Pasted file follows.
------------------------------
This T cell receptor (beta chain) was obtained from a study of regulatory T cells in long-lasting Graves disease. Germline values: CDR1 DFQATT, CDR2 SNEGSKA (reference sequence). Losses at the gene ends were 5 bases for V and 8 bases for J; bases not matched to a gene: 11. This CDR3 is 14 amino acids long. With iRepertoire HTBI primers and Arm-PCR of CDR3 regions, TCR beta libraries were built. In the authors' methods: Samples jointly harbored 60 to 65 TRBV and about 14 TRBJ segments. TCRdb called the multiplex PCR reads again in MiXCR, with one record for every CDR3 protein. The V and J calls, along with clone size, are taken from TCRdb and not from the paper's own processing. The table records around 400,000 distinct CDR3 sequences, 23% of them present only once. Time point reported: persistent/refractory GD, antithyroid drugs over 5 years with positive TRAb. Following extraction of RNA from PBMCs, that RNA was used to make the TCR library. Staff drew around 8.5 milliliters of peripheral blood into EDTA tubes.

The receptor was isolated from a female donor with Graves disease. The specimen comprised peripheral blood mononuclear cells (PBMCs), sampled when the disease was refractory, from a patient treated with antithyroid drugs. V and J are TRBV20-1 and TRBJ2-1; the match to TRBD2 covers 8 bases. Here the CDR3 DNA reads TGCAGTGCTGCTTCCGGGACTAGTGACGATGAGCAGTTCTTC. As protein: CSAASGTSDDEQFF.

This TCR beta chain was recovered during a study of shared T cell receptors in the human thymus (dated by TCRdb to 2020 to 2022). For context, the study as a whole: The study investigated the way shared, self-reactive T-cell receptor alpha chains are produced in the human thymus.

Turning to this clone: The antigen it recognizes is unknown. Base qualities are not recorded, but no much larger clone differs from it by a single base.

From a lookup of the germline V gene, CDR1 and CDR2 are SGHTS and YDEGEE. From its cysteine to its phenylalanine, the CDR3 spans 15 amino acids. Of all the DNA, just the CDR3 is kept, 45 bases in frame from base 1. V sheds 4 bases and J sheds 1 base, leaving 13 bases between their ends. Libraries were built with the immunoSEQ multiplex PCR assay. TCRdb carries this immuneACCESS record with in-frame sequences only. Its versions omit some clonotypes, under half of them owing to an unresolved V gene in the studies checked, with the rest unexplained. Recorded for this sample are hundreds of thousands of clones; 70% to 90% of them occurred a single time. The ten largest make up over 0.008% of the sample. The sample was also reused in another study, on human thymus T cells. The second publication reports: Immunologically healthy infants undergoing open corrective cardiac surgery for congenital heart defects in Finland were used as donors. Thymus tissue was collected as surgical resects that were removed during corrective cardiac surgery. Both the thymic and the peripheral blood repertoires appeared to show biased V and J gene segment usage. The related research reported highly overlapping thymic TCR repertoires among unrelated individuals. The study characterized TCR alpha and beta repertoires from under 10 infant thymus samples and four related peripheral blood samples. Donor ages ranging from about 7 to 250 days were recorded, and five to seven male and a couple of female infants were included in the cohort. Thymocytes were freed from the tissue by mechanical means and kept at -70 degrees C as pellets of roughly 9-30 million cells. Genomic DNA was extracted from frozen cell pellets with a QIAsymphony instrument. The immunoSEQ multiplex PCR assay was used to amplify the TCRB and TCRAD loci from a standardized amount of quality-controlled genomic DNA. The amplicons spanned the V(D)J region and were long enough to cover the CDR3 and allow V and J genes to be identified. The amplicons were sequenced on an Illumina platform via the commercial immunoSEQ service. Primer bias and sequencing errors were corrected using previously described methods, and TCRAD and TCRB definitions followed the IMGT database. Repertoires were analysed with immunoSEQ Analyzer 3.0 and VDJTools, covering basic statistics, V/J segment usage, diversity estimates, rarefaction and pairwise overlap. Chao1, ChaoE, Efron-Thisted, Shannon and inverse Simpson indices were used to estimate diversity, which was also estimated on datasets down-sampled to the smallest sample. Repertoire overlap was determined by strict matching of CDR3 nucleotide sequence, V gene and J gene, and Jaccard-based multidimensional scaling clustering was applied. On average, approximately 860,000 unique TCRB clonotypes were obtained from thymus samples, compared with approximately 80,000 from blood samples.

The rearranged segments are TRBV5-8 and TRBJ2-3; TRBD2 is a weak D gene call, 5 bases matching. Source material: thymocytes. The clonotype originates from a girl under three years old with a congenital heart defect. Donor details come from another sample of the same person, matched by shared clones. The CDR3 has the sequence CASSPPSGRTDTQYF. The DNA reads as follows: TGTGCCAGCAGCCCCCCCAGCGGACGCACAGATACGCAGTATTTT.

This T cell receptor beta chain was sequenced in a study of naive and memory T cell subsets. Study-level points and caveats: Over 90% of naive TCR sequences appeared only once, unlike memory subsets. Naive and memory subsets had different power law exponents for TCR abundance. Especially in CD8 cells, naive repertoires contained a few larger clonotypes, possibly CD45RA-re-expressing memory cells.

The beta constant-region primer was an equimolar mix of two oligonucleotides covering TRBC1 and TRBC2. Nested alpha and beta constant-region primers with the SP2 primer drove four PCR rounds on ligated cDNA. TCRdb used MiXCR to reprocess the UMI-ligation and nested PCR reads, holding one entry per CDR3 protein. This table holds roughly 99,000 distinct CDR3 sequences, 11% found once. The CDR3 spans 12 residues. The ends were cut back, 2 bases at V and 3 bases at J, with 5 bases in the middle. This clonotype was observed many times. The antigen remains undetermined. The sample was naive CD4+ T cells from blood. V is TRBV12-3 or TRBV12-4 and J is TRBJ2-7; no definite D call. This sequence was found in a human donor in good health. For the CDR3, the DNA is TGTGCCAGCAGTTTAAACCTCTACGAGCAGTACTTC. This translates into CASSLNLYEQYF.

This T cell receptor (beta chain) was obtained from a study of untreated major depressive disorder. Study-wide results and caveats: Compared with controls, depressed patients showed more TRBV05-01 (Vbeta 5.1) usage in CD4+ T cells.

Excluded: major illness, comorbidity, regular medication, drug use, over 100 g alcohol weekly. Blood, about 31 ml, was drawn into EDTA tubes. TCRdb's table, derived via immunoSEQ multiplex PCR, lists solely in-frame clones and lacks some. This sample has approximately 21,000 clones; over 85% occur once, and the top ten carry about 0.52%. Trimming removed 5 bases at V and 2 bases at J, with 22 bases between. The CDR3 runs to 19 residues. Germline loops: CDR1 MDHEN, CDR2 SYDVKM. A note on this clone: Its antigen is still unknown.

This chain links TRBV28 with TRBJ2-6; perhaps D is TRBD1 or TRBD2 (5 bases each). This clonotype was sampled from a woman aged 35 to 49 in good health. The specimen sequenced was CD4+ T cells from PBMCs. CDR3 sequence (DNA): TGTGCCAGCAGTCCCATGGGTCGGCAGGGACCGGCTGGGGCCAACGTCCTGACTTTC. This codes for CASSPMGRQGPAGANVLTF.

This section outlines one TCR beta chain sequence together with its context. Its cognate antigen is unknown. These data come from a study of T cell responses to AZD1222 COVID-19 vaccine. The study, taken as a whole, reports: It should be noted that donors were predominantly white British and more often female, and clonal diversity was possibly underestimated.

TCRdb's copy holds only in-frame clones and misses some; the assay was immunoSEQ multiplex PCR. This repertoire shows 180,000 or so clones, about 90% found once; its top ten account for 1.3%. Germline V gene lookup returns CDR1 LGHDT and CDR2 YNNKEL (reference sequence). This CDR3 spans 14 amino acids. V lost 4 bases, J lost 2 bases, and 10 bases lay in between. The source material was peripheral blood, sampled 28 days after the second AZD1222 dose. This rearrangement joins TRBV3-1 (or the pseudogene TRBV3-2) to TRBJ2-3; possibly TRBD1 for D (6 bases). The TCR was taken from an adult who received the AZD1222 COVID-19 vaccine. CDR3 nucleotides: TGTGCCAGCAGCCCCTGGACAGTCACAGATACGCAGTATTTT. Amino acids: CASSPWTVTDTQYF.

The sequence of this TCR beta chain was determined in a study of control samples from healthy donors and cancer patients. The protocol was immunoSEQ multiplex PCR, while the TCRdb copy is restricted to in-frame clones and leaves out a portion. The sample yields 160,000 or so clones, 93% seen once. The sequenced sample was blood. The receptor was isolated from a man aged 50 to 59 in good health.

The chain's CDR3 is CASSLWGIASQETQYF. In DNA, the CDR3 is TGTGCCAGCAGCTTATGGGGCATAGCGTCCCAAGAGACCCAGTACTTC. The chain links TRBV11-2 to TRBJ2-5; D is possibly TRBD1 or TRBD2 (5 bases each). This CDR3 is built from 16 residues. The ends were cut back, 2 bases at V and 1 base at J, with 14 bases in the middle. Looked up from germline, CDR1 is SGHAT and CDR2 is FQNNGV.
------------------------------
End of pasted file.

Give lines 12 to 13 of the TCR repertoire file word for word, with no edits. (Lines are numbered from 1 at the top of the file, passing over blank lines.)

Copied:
This section outlines one TCR beta chain sequence together with its context. Its cognate antigen is unknown. These data come from a study of T cell responses to AZD1222 COVID-19 vaccine. The study, taken as a whole, reports: It should be noted that donors were predominantly white British and more often female, and clonal diversity was possibly underestimated.

TCRdb's copy holds only in-frame clones and misses some; the assay was immunoSEQ multiplex PCR. This repertoire shows 180,000 or so clones, about 90% found once; its top ten account for 1.3%. Germline V gene lookup returns CDR1 LGHDT and CDR2 YNNKEL (reference sequence). This CDR3 spans 14 amino acids. V lost 4 bases, J lost 2 bases, and 10 bases lay in between. The source material was peripheral blood, sampled 28 days after the second AZD1222 dose. This rearrangement joins TRBV3-1 (or the pseudogene TRBV3-2) to TRBJ2-3; possibly TRBD1 for D (6 bases). The TCR was taken from an adult who received the AZD1222 COVID-19 vaccine. CDR3 nucleotides: TGTGCCAGCAGCCCCTGGACAGTCACAGATACGCAGTATTTT. Amino acids: CASSPWTVTDTQYF.